Lenovo Q190 vs Intel NUC

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This is a simple comparison of two cheap mini PCs that run Linux-based operating systems without problems (that is as long as you use a newish kernel) and that are despite the size more than capable of being work stations (not your kind of work, CAD designers).

The first one is Lenovo Q190. The slightly annoying thing is that this PC comes in several models and Lenovo doesn’t seem to clearly identify them with a model number. The second one is Intel’s NUC, model no. 5PPYH. Both were tested using Ubuntu 14.04.

Legend:

+ clearly positive feature
- clearly negative feature
+/- could be both positive or negative, depending on you preferences

Lenovo Q190 (model based onĀ Intel Celeron 1017U at 1.60 GHz)

+/- It’s a complete PC – it even includes a keyboard and a mouse. You take it out of the box and you are ready to start installing an OS. This is great if you like the HDD and RAM it comes with. You want more than 2 or 4 GB of RAM? You want more disk storage than the 500 GB it has? Tough, you would have to replace them which would add to the cost, surpassing the price of Intel NUC.
+ 6 USB ports.
+ Supports more than 8 GB of RAM.
+ Optional DVD drive.

- The CPU has only 2 cores.
- No bluetooth.
- USB ports upside down – with most of the devices it’s not a problem. Who cares which way you put a cable in, right? Well, it might be an annoyance in case you use a device which contains some sort of controls and you cannot press them easily because they are facing down the table. Examples: YubiKey for authentication or Corsair’s Flash Padlock, an USB flash drive with hardware encryption. You can somewhat improve the situation having the PC in the vertical position using the included stand but convenient it is not.
- Front cover – it’s flimsy. It’s being held closed by a weak magnet and opens easily. It’s not that much of an issues unless you transport it often as it’s more prone to breakage.
- Ubuntu 14.04 support – it works well right after the installation but unfortunately there is one annoying problem: suspend – from time to time it fails, meaning it goes to sleep but you cannot wake it up. The problem is apparently related to the Linux kernel v3.13 that Ubuntu 14.04 uses. I don’t know which version exactly fixes the issue but even versions as low as 3.17 solve the problem and installing an upstream kernel is trivial.

Intel NUC (5PPYH)

+/- It’s a kit – this means it comes without RAM, HDD and peripheral devices. The disadvantage is that you would have to buy these and install them in the NUC (which is very easy). The advantage is that you can choose those that suit your needs. I put Kingston’s 8 GB RAM module and Western Digital’s 1 TB disk into mine. It’s a combination that you simply cannot get with Q190.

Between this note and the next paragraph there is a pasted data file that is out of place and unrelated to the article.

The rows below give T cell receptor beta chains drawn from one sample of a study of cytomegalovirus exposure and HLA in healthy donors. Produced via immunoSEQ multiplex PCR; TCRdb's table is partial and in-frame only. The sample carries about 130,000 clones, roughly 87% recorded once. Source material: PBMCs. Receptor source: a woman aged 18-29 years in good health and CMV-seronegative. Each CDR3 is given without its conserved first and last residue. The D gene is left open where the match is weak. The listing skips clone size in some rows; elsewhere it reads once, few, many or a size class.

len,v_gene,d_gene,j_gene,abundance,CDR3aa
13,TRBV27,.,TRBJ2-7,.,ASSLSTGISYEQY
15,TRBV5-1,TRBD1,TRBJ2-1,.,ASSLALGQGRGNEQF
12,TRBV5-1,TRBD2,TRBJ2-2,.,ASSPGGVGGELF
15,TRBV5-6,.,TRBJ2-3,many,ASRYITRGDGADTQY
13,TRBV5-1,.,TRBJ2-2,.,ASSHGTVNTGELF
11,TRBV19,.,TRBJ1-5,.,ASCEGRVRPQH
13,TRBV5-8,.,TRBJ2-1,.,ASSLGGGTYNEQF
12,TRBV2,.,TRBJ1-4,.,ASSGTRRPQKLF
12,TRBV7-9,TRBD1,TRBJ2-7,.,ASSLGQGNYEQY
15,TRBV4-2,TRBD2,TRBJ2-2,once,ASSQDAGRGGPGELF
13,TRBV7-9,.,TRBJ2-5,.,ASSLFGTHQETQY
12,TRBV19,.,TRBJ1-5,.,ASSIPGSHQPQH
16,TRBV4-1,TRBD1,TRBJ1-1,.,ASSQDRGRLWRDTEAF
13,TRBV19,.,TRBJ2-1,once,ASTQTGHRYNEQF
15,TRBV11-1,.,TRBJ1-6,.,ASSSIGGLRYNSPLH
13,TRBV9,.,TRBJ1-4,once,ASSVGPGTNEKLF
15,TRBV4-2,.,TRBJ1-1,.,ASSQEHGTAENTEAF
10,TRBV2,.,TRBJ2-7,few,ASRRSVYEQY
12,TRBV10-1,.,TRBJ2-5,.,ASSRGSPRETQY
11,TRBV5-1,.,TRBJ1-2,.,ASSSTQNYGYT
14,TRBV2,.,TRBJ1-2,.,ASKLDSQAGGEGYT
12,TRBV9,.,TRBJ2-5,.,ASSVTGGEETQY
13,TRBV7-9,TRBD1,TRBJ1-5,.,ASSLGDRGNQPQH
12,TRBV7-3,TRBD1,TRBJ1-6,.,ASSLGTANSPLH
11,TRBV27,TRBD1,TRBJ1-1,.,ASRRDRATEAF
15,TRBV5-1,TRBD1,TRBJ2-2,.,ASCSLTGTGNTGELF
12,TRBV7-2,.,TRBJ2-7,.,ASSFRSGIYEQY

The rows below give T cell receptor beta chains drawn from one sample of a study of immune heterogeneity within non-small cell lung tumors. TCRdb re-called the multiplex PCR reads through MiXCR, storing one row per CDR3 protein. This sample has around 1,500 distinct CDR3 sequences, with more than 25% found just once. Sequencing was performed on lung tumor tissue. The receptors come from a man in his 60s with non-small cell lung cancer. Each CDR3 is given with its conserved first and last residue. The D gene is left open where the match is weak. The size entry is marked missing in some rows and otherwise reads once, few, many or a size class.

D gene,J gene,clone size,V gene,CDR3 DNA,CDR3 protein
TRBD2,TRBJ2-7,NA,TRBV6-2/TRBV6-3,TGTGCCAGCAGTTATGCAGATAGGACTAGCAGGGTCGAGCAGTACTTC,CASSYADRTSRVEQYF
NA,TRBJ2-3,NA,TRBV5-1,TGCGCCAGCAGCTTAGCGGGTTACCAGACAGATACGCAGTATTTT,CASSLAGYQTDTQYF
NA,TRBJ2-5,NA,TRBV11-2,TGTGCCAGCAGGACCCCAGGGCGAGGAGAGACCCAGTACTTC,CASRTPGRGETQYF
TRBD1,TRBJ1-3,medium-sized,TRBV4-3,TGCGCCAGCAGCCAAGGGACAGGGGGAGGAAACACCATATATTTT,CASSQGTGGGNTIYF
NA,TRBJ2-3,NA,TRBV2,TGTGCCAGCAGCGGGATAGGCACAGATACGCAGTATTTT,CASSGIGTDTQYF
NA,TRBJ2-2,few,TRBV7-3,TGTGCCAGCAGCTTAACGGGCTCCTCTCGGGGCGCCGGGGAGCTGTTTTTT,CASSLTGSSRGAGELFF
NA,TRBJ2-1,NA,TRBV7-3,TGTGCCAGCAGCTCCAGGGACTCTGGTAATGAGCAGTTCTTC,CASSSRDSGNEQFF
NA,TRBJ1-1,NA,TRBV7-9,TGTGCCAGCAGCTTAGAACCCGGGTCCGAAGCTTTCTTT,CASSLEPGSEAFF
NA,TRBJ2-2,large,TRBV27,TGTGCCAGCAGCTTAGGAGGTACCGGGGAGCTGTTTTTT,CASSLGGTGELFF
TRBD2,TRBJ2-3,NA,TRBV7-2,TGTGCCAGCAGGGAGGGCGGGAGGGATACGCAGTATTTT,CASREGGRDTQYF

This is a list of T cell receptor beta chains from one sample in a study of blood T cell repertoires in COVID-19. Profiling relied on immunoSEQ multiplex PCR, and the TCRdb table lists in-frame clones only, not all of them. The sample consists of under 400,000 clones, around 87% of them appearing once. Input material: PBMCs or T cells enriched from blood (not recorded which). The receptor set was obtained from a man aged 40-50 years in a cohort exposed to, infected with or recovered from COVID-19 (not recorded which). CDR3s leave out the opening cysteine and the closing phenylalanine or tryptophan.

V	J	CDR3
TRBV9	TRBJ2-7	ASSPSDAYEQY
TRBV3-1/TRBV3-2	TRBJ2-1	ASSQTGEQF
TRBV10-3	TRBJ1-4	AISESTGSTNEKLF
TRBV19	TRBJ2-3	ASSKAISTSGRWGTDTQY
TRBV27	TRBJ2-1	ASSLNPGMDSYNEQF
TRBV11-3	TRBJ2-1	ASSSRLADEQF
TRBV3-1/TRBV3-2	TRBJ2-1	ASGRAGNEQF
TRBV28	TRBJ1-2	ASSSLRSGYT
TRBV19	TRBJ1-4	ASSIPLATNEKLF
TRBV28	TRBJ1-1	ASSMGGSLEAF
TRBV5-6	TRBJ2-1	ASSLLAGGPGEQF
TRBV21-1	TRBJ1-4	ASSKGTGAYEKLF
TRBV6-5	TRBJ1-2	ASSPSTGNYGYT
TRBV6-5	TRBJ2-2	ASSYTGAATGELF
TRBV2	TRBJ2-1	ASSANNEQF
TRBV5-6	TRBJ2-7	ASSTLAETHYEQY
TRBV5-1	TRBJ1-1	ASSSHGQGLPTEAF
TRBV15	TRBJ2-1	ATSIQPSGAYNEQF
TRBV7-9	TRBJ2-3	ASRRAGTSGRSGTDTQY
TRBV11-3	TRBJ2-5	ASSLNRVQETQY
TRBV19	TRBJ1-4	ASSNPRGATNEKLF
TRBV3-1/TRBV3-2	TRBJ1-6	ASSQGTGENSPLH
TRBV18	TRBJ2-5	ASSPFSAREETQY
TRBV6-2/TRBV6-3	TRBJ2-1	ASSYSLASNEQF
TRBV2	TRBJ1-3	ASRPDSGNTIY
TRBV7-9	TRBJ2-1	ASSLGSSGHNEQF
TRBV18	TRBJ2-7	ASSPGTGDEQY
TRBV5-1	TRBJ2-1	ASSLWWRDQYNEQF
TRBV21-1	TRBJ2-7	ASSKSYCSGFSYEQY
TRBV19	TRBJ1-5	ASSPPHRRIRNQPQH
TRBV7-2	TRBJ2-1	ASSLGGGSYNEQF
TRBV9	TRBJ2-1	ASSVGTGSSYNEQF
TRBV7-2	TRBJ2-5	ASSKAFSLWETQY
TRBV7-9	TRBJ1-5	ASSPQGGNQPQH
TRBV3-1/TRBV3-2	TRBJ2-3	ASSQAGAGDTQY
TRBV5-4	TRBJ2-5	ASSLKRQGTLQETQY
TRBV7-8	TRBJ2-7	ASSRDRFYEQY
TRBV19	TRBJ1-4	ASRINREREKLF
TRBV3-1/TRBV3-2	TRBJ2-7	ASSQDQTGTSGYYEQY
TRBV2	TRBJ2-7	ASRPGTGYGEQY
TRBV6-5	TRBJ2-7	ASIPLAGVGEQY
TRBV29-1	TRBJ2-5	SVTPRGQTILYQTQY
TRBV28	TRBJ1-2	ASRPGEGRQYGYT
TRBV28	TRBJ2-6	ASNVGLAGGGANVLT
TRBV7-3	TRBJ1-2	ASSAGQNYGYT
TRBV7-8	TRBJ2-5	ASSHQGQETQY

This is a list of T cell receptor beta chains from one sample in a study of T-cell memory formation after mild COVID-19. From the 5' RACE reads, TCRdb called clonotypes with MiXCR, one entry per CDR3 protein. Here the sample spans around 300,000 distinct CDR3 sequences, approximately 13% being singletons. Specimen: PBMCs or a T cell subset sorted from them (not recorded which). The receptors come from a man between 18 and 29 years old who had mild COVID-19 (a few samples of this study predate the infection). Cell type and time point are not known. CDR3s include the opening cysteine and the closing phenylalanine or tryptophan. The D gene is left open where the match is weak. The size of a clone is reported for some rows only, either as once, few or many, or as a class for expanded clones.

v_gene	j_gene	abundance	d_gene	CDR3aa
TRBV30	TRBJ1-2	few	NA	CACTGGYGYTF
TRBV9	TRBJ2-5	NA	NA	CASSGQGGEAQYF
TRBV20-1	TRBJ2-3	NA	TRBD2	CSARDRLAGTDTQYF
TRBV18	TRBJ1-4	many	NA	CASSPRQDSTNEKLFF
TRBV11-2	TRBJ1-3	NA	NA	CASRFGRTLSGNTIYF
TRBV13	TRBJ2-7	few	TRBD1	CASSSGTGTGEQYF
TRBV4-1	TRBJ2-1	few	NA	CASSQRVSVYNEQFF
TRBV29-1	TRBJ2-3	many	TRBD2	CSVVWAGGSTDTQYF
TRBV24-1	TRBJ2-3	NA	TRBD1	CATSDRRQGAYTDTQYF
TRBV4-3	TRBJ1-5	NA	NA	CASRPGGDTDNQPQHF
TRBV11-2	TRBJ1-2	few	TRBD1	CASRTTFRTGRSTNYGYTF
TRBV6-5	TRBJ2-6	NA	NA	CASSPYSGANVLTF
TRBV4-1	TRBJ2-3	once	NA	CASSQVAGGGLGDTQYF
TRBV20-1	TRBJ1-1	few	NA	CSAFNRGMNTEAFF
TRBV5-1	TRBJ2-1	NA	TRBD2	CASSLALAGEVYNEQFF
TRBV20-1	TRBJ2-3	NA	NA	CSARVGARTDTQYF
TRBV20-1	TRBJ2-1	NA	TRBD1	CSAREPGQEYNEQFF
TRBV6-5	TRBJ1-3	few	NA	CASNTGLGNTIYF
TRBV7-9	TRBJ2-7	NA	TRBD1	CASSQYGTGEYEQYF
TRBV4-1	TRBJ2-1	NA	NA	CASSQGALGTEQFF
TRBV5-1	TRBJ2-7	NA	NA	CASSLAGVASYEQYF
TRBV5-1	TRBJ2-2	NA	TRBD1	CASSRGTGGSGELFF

+/- Combined audio/microphone port – if you have a headset that has 3.5 mm TRRS connector (= one connector for both audio and mic) or you plan to use only audio (headphones with the classic 3.5 mm TRS connector work fine), then you have no problem. However, if you have a headset with separate connectors for audio and mic, then you need an adapter.

+ The CPU has 4 cores.
+ Quieter than Q190.
+ Integrated Bluetooth.
+ International power adapter – not only is the NUC’s adapter much smaller than Q190’s but it also comes with several different exchangeable power plugs which means that whether you take your NUC to continental Europe, UK, USA or Australia, you will have the right plug.

- The integrated graphics doesn’t support anti-aliasing – you probably don’t intend to play any 3D games on a mini PC but if you do want to run some old ones which the PC can handle, then beware that the Intel HD 3000 graphics processor that the NUC contains doesn’t support anti-aliasing. I haven’t realized this until I tried to run Half Life 2 in Steam and it completely failed to start with my old settings that had anti-aliasing turned on. You would encounter the same problem with other Q190 models that contain the same graphics processor.
- Supports only up to 8 GB of RAM – who needs more than 8 GB in a mini PC? Not me but if you do, this model is not for you.
- Only 4 USB ports – one would think that 4 ports is more than enough. Not for me. If I plug in a keyboard, mouse, remote control and then want to transfer files from one USB drive to another, I’m one port short. Sure, I can unplug the remote control or use an USB hub but having more ports would be more convenient.
- Ubuntu 14.04 support – right after the installation it will run but you will soon realize that something is wrong: choppy graphics and compiz utilising almost 100% of the CPU will be an unmistakeable clue. Maybe there is a different fix but I resorted to installing an upstream kernel. Again, I don’t know which version solves the problem but versions 4.2.x and 4.3.x that I tried work flawlessly.

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